The Asian Development Bank (ADB) Monday approved US$108 million in aid to upgrade rural roads and irrigation systems in northern Vietnam.
The aid will go towards improving 600 kilometers of roads, irrigation systems across 12,400 hectares of farmland, and upgrading ten rural commune markets to bolster local trade.
It targets 15 mountainous provinces where more than one in four families live in poverty.
It aims to help farming communities boost their rice yield by 25 percent, and allow them to respond to market demands and diversify to more profitable crops, David Salter, Rural Development Specialist from ADB's Southeast Asia Department, said in a press release.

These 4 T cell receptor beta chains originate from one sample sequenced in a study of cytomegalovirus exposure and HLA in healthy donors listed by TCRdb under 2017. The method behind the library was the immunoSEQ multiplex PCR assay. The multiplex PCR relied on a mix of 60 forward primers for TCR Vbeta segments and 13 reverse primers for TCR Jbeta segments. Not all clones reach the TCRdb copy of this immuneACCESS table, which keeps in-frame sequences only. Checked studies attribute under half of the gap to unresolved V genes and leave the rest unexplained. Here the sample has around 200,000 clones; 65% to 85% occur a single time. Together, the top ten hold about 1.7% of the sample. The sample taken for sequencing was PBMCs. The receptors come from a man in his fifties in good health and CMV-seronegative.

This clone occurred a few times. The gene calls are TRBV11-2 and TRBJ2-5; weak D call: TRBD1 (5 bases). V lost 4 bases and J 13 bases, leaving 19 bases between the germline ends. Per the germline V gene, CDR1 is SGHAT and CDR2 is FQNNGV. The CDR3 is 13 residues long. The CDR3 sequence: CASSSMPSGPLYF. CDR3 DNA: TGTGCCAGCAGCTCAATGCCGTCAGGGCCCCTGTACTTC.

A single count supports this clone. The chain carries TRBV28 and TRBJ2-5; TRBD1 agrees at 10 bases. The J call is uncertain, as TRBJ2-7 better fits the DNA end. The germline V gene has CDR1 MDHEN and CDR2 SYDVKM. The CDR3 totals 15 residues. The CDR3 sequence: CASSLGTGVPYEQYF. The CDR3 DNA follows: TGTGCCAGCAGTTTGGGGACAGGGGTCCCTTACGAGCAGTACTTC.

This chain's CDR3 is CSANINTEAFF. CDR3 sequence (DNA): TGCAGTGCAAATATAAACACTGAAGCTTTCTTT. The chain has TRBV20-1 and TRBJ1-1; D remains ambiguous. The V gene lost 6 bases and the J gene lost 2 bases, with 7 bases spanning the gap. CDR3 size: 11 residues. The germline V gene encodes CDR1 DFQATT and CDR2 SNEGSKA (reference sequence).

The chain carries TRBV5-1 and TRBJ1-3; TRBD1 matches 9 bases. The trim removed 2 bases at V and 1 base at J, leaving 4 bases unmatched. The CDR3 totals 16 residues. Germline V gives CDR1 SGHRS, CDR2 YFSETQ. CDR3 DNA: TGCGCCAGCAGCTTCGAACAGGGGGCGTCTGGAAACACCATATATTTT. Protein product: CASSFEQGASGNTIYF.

Travel time, effort and costs, meanwhile, will be reduced by an average of 55 percent, among other benefits, Salter said.
According to ADB, many rural mountainous communities in Vietnam see high poverty rates, partly due to the lack of productive rural infrastructure which limits local people's access to economic opportunities and services.
While the country has three million hectares of farmland equipped with irrigation facilities, another one million hectares are not currently being irrigated, and many irrigation schemes are in need of rehabilitation, ADB said.
"Improved irrigation and water management is critical for Vietnam's food security, particularly in the face of rising food demands and the worsening effects of climate change," said Salter.